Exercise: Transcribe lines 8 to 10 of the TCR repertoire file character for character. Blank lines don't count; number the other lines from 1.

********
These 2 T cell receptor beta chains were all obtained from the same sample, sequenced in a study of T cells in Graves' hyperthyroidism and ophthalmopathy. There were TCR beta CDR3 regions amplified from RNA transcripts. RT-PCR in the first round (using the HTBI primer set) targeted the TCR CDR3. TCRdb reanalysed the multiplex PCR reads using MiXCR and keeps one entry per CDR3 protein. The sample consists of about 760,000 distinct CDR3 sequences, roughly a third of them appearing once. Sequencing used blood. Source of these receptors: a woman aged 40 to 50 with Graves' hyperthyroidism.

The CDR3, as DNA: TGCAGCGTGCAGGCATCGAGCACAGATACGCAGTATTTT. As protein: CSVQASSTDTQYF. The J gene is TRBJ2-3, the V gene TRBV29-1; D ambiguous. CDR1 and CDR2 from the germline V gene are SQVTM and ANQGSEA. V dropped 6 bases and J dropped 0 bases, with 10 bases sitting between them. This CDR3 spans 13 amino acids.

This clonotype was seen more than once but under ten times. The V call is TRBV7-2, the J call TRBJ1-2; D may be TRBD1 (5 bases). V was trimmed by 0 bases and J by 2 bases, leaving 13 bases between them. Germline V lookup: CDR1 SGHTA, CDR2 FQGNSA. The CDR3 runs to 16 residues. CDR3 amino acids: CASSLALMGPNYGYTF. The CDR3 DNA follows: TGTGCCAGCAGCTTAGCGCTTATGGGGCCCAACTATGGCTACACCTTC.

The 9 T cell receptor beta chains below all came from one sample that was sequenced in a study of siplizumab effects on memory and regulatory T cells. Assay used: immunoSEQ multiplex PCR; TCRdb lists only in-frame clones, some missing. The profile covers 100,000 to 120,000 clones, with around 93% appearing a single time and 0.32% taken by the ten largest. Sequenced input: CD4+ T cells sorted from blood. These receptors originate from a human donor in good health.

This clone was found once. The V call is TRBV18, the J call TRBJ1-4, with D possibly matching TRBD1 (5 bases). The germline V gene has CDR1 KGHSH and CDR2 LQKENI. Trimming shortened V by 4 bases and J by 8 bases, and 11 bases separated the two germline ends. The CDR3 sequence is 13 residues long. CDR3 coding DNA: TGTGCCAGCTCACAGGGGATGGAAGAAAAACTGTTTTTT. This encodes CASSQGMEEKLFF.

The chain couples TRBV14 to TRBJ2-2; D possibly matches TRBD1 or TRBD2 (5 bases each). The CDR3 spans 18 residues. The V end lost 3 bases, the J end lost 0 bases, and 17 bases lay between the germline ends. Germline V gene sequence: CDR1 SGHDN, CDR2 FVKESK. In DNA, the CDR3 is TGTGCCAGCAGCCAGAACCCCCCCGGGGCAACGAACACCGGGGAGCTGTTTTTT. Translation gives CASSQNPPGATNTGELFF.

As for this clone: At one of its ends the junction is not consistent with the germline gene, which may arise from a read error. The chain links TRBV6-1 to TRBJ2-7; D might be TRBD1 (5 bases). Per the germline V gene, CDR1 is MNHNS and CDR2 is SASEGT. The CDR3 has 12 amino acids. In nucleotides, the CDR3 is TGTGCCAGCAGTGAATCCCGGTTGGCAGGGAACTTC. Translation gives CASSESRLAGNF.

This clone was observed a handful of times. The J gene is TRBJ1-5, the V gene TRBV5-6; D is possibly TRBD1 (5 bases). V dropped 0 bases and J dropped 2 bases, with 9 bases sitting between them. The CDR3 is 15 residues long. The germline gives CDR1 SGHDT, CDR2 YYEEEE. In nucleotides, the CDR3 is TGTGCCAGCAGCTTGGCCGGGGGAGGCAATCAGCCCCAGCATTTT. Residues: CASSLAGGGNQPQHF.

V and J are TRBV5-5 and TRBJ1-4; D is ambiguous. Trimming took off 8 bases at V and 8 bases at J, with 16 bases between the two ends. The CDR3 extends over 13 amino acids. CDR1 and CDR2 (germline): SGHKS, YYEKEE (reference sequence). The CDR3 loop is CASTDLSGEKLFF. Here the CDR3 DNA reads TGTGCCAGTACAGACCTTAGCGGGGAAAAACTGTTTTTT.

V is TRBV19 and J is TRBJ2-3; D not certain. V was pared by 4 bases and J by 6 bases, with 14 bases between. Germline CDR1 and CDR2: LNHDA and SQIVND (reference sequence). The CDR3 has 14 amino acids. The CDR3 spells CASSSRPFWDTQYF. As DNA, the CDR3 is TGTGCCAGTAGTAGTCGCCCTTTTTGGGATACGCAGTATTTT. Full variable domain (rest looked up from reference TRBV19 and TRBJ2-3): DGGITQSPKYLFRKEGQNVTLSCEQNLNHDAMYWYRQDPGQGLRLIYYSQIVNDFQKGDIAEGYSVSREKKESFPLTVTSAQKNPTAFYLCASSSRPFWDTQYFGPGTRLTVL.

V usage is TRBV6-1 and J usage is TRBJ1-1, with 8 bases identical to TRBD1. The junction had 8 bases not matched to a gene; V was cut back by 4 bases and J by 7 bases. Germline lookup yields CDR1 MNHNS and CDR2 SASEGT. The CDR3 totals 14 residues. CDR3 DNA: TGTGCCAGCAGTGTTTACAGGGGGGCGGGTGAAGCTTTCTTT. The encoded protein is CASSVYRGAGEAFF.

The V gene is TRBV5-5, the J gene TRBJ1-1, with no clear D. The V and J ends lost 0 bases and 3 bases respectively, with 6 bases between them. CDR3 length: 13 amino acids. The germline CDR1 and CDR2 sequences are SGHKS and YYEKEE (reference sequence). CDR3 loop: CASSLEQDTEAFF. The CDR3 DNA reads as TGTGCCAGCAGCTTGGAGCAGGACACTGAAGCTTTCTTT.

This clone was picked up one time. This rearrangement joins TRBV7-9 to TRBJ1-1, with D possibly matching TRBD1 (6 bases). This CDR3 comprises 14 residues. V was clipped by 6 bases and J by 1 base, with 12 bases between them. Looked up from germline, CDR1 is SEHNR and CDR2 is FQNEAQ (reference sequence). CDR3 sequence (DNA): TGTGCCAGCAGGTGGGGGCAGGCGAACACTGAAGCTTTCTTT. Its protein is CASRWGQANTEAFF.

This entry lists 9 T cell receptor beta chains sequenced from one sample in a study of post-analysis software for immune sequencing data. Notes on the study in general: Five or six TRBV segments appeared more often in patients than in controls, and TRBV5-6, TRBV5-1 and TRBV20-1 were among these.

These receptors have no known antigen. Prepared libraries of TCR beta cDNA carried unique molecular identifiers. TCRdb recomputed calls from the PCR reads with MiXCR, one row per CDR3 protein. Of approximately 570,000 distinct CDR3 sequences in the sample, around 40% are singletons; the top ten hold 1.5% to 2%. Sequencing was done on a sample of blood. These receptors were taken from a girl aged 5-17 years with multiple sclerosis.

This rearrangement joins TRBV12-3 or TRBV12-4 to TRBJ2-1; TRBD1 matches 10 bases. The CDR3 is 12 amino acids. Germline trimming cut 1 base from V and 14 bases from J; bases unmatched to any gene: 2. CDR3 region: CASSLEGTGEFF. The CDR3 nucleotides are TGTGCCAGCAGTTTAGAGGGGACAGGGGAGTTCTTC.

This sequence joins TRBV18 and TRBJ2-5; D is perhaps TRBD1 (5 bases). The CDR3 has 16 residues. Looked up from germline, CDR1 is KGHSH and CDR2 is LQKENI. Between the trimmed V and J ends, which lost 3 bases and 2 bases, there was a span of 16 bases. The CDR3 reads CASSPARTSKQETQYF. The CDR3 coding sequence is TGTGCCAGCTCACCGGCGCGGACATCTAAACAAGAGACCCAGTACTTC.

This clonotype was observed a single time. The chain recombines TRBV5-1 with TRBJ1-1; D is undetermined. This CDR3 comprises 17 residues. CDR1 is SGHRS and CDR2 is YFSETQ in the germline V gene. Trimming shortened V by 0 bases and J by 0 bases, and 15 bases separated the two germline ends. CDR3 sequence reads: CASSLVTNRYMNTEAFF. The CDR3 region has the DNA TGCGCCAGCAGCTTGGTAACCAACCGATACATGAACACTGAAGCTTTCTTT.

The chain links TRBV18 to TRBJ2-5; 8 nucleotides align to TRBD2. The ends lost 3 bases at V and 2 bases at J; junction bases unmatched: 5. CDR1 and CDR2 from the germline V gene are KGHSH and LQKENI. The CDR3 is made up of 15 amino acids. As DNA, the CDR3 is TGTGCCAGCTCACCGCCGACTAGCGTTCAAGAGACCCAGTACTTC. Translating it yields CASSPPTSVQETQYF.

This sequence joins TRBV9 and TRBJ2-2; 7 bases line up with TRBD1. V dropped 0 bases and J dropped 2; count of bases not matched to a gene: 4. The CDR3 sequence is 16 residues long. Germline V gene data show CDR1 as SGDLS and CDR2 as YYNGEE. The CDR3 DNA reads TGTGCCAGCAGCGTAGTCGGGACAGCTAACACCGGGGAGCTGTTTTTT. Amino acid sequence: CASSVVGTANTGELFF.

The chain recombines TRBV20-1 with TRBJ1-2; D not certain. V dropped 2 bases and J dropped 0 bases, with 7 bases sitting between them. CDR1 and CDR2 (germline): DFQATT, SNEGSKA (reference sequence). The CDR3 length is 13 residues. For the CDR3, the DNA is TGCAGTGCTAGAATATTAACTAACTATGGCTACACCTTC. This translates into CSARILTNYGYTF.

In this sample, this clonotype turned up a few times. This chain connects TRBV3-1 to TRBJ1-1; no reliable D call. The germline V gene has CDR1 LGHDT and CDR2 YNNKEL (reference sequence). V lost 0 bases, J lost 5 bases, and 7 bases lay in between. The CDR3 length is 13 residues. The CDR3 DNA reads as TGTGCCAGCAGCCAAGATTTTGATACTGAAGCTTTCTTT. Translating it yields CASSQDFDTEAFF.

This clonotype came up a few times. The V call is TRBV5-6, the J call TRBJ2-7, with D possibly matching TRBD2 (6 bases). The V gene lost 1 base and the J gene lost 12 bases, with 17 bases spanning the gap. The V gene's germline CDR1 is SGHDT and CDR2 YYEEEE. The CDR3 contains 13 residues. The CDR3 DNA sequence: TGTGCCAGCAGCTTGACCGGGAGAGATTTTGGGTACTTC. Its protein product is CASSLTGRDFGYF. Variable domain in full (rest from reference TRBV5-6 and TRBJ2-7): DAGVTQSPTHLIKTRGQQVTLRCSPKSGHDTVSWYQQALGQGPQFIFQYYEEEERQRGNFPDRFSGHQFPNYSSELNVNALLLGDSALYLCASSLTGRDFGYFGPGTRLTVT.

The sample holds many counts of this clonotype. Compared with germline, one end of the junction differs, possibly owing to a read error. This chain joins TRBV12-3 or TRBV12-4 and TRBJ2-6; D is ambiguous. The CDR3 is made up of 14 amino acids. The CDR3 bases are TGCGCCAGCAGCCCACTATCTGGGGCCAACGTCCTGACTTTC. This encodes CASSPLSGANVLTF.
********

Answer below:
This clone was observed a handful of times. The J gene is TRBJ1-5, the V gene TRBV5-6; D is possibly TRBD1 (5 bases). V dropped 0 bases and J dropped 2 bases, with 9 bases sitting between them. The CDR3 is 15 residues long. The germline gives CDR1 SGHDT, CDR2 YYEEEE. In nucleotides, the CDR3 is TGTGCCAGCAGCTTGGCCGGGGGAGGCAATCAGCCCCAGCATTTT. Residues: CASSLAGGGNQPQHF.

V and J are TRBV5-5 and TRBJ1-4; D is ambiguous. Trimming took off 8 bases at V and 8 bases at J, with 16 bases between the two ends. The CDR3 extends over 13 amino acids. CDR1 and CDR2 (germline): SGHKS, YYEKEE (reference sequence). The CDR3 loop is CASTDLSGEKLFF. Here the CDR3 DNA reads TGTGCCAGTACAGACCTTAGCGGGGAAAAACTGTTTTTT.

V is TRBV19 and J is TRBJ2-3; D not certain. V was pared by 4 bases and J by 6 bases, with 14 bases between. Germline CDR1 and CDR2: LNHDA and SQIVND (reference sequence). The CDR3 has 14 amino acids. The CDR3 spells CASSSRPFWDTQYF. As DNA, the CDR3 is TGTGCCAGTAGTAGTCGCCCTTTTTGGGATACGCAGTATTTT. Full variable domain (rest looked up from reference TRBV19 and TRBJ2-3): DGGITQSPKYLFRKEGQNVTLSCEQNLNHDAMYWYRQDPGQGLRLIYYSQIVNDFQKGDIAEGYSVSREKKESFPLTVTSAQKNPTAFYLCASSSRPFWDTQYFGPGTRLTVL.